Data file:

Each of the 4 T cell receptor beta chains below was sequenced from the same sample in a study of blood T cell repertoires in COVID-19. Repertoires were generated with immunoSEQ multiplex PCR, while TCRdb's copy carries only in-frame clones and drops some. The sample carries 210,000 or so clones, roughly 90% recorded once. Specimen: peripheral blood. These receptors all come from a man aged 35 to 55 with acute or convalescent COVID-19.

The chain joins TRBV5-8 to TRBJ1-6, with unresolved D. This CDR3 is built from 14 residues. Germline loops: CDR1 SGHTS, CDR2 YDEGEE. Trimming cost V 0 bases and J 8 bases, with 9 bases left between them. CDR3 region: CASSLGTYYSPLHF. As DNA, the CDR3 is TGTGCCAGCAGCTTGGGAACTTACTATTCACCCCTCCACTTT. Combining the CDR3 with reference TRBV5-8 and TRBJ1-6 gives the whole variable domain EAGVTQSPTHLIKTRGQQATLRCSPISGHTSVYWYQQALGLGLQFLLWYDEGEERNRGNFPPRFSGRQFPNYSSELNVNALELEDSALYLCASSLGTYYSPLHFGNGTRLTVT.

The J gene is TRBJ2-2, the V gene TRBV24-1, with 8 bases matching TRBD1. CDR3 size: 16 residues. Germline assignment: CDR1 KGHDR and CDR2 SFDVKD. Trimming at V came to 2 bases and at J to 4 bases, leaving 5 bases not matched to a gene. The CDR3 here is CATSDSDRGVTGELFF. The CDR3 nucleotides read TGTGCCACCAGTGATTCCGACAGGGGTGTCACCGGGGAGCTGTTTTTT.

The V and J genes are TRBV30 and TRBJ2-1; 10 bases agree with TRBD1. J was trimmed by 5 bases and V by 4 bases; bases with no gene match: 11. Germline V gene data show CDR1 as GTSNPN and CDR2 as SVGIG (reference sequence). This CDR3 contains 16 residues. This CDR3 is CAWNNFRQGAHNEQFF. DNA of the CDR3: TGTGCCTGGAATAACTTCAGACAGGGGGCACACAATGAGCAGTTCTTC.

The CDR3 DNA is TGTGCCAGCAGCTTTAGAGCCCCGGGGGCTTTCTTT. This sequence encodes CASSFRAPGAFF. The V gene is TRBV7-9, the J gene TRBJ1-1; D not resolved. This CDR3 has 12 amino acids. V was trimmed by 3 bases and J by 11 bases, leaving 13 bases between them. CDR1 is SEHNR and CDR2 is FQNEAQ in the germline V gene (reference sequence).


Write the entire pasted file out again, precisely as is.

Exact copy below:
Each of the 4 T cell receptor beta chains below was sequenced from the same sample in a study of blood T cell repertoires in COVID-19. Repertoires were generated with immunoSEQ multiplex PCR, while TCRdb's copy carries only in-frame clones and drops some. The sample carries 210,000 or so clones, roughly 90% recorded once. Specimen: peripheral blood. These receptors all come from a man aged 35 to 55 with acute or convalescent COVID-19.

The chain joins TRBV5-8 to TRBJ1-6, with unresolved D. This CDR3 is built from 14 residues. Germline loops: CDR1 SGHTS, CDR2 YDEGEE. Trimming cost V 0 bases and J 8 bases, with 9 bases left between them. CDR3 region: CASSLGTYYSPLHF. As DNA, the CDR3 is TGTGCCAGCAGCTTGGGAACTTACTATTCACCCCTCCACTTT. Combining the CDR3 with reference TRBV5-8 and TRBJ1-6 gives the whole variable domain EAGVTQSPTHLIKTRGQQATLRCSPISGHTSVYWYQQALGLGLQFLLWYDEGEERNRGNFPPRFSGRQFPNYSSELNVNALELEDSALYLCASSLGTYYSPLHFGNGTRLTVT.

The J gene is TRBJ2-2, the V gene TRBV24-1, with 8 bases matching TRBD1. CDR3 size: 16 residues. Germline assignment: CDR1 KGHDR and CDR2 SFDVKD. Trimming at V came to 2 bases and at J to 4 bases, leaving 5 bases not matched to a gene. The CDR3 here is CATSDSDRGVTGELFF. The CDR3 nucleotides read TGTGCCACCAGTGATTCCGACAGGGGTGTCACCGGGGAGCTGTTTTTT.

The V and J genes are TRBV30 and TRBJ2-1; 10 bases agree with TRBD1. J was trimmed by 5 bases and V by 4 bases; bases with no gene match: 11. Germline V gene data show CDR1 as GTSNPN and CDR2 as SVGIG (reference sequence). This CDR3 contains 16 residues. This CDR3 is CAWNNFRQGAHNEQFF. DNA of the CDR3: TGTGCCTGGAATAACTTCAGACAGGGGGCACACAATGAGCAGTTCTTC.

The CDR3 DNA is TGTGCCAGCAGCTTTAGAGCCCCGGGGGCTTTCTTT. This sequence encodes CASSFRAPGAFF. The V gene is TRBV7-9, the J gene TRBJ1-1; D not resolved. This CDR3 has 12 amino acids. V was trimmed by 3 bases and J by 11 bases, leaving 13 bases between them. CDR1 is SEHNR and CDR2 is FQNEAQ in the germline V gene (reference sequence).